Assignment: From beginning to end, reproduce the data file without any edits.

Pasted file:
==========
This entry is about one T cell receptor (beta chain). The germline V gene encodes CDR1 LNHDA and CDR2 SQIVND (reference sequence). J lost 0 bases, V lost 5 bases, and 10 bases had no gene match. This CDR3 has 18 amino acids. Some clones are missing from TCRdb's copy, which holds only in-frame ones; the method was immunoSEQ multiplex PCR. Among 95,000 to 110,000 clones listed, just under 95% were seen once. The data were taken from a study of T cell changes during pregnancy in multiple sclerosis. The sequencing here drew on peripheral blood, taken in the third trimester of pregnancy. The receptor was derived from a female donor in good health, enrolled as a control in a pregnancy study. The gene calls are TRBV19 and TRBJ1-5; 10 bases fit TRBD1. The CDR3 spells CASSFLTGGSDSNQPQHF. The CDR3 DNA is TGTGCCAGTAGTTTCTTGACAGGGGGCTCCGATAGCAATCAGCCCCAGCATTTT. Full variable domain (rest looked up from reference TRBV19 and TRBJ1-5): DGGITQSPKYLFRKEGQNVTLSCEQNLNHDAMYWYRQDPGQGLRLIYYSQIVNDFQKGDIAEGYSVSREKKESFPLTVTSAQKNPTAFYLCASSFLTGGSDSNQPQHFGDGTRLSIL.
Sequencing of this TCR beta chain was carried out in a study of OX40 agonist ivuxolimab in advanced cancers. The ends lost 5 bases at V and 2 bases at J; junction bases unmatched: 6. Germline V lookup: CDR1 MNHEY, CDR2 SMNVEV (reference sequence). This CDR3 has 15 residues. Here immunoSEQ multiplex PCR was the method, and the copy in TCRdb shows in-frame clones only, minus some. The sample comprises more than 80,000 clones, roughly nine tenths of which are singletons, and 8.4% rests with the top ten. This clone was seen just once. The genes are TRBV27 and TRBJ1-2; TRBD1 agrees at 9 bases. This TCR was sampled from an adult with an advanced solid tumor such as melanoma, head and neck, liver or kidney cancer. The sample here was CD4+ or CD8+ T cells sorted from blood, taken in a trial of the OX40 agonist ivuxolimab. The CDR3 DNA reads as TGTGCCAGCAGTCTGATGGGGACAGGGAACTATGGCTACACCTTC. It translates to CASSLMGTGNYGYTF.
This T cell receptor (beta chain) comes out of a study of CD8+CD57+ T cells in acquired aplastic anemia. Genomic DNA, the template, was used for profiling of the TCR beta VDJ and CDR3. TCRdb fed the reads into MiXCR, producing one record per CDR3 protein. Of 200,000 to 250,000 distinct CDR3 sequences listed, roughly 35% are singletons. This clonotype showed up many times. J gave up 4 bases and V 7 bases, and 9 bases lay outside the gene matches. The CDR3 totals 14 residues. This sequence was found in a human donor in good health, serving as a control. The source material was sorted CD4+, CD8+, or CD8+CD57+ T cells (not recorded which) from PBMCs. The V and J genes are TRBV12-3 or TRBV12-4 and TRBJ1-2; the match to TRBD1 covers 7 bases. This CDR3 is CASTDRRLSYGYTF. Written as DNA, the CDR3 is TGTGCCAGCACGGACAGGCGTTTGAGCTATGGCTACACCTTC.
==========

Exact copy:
This entry is about one T cell receptor (beta chain). The germline V gene encodes CDR1 LNHDA and CDR2 SQIVND (reference sequence). J lost 0 bases, V lost 5 bases, and 10 bases had no gene match. This CDR3 has 18 amino acids. Some clones are missing from TCRdb's copy, which holds only in-frame ones; the method was immunoSEQ multiplex PCR. Among 95,000 to 110,000 clones listed, just under 95% were seen once. The data were taken from a study of T cell changes during pregnancy in multiple sclerosis. The sequencing here drew on peripheral blood, taken in the third trimester of pregnancy. The receptor was derived from a female donor in good health, enrolled as a control in a pregnancy study. The gene calls are TRBV19 and TRBJ1-5; 10 bases fit TRBD1. The CDR3 spells CASSFLTGGSDSNQPQHF. The CDR3 DNA is TGTGCCAGTAGTTTCTTGACAGGGGGCTCCGATAGCAATCAGCCCCAGCATTTT. Full variable domain (rest looked up from reference TRBV19 and TRBJ1-5): DGGITQSPKYLFRKEGQNVTLSCEQNLNHDAMYWYRQDPGQGLRLIYYSQIVNDFQKGDIAEGYSVSREKKESFPLTVTSAQKNPTAFYLCASSFLTGGSDSNQPQHFGDGTRLSIL.
Sequencing of this TCR beta chain was carried out in a study of OX40 agonist ivuxolimab in advanced cancers. The ends lost 5 bases at V and 2 bases at J; junction bases unmatched: 6. Germline V lookup: CDR1 MNHEY, CDR2 SMNVEV (reference sequence). This CDR3 has 15 residues. Here immunoSEQ multiplex PCR was the method, and the copy in TCRdb shows in-frame clones only, minus some. The sample comprises more than 80,000 clones, roughly nine tenths of which are singletons, and 8.4% rests with the top ten. This clone was seen just once. The genes are TRBV27 and TRBJ1-2; TRBD1 agrees at 9 bases. This TCR was sampled from an adult with an advanced solid tumor such as melanoma, head and neck, liver or kidney cancer. The sample here was CD4+ or CD8+ T cells sorted from blood, taken in a trial of the OX40 agonist ivuxolimab. The CDR3 DNA reads as TGTGCCAGCAGTCTGATGGGGACAGGGAACTATGGCTACACCTTC. It translates to CASSLMGTGNYGYTF.
This T cell receptor (beta chain) comes out of a study of CD8+CD57+ T cells in acquired aplastic anemia. Genomic DNA, the template, was used for profiling of the TCR beta VDJ and CDR3. TCRdb fed the reads into MiXCR, producing one record per CDR3 protein. Of 200,000 to 250,000 distinct CDR3 sequences listed, roughly 35% are singletons. This clonotype showed up many times. J gave up 4 bases and V 7 bases, and 9 bases lay outside the gene matches. The CDR3 totals 14 residues. This sequence was found in a human donor in good health, serving as a control. The source material was sorted CD4+, CD8+, or CD8+CD57+ T cells (not recorded which) from PBMCs. The V and J genes are TRBV12-3 or TRBV12-4 and TRBJ1-2; the match to TRBD1 covers 7 bases. This CDR3 is CASTDRRLSYGYTF. Written as DNA, the CDR3 is TGTGCCAGCACGGACAGGCGTTTGAGCTATGGCTACACCTTC.